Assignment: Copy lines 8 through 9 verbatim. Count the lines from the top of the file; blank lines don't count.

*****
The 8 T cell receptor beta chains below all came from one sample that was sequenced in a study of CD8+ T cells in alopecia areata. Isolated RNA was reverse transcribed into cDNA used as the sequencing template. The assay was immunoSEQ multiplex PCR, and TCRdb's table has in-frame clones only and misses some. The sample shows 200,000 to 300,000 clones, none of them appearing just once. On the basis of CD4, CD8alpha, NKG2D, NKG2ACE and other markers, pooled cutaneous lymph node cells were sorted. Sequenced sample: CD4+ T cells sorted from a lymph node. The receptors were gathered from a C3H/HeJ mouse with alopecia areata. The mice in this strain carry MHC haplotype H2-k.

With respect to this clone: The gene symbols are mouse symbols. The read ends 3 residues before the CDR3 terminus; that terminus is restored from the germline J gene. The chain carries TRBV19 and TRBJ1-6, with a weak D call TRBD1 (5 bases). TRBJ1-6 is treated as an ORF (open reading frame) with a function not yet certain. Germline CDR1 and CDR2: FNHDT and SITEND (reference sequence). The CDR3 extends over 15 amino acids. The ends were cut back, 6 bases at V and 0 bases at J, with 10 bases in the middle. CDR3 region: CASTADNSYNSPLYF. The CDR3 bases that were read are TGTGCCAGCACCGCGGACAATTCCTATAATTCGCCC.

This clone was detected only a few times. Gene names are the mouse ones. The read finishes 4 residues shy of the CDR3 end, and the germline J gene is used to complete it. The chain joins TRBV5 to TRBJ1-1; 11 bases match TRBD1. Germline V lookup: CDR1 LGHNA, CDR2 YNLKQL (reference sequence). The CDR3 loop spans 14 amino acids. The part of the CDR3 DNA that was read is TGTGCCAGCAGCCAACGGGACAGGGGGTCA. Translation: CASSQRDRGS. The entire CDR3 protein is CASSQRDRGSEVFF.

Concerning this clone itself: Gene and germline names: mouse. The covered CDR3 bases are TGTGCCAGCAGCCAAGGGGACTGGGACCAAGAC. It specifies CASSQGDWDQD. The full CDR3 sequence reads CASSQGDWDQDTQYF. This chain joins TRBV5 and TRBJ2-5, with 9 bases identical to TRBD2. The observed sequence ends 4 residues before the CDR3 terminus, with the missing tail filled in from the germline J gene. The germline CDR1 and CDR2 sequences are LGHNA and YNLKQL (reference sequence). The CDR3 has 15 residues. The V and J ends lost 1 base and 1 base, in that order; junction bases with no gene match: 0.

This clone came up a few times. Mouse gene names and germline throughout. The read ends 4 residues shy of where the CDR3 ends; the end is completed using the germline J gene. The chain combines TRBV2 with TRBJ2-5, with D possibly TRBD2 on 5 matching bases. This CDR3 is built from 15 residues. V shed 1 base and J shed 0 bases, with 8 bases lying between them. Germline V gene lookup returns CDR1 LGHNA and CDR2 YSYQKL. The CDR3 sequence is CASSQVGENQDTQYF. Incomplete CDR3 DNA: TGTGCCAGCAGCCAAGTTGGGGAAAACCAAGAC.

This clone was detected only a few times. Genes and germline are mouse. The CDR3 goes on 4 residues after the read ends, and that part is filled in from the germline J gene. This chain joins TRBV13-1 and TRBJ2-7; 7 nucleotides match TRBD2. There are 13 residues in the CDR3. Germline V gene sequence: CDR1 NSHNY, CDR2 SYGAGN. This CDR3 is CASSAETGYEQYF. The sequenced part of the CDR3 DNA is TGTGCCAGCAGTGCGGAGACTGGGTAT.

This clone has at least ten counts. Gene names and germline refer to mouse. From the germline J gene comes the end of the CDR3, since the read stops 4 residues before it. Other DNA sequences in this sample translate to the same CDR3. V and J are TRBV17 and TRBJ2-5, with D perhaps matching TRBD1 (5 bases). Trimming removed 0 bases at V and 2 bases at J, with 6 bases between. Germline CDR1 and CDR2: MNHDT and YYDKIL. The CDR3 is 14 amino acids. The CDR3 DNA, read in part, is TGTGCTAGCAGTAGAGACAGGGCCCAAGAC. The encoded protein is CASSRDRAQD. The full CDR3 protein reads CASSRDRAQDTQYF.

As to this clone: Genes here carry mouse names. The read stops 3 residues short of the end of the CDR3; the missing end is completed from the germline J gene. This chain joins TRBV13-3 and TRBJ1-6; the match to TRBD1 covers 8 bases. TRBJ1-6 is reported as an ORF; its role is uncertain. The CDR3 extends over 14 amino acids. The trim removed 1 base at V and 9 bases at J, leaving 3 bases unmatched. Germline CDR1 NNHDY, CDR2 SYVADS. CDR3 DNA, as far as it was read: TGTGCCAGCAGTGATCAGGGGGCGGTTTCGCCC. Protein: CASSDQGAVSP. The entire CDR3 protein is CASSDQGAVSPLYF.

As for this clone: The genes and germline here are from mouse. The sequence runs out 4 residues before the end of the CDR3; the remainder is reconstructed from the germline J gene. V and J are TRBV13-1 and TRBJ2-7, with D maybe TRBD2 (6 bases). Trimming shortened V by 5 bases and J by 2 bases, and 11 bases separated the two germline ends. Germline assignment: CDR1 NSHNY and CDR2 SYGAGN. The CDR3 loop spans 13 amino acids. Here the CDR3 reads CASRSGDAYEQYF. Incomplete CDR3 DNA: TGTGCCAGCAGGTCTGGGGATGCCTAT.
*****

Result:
As to this clone: Genes here carry mouse names. The read stops 3 residues short of the end of the CDR3; the missing end is completed from the germline J gene. This chain joins TRBV13-3 and TRBJ1-6; the match to TRBD1 covers 8 bases. TRBJ1-6 is reported as an ORF; its role is uncertain. The CDR3 extends over 14 amino acids. The trim removed 1 base at V and 9 bases at J, leaving 3 bases unmatched. Germline CDR1 NNHDY, CDR2 SYVADS. CDR3 DNA, as far as it was read: TGTGCCAGCAGTGATCAGGGGGCGGTTTCGCCC. Protein: CASSDQGAVSP. The entire CDR3 protein is CASSDQGAVSPLYF.

As for this clone: The genes and germline here are from mouse. The sequence runs out 4 residues before the end of the CDR3; the remainder is reconstructed from the germline J gene. V and J are TRBV13-1 and TRBJ2-7, with D maybe TRBD2 (6 bases). Trimming shortened V by 5 bases and J by 2 bases, and 11 bases separated the two germline ends. Germline assignment: CDR1 NSHNY and CDR2 SYGAGN. The CDR3 loop spans 13 amino acids. Here the CDR3 reads CASRSGDAYEQYF. Incomplete CDR3 DNA: TGTGCCAGCAGGTCTGGGGATGCCTAT.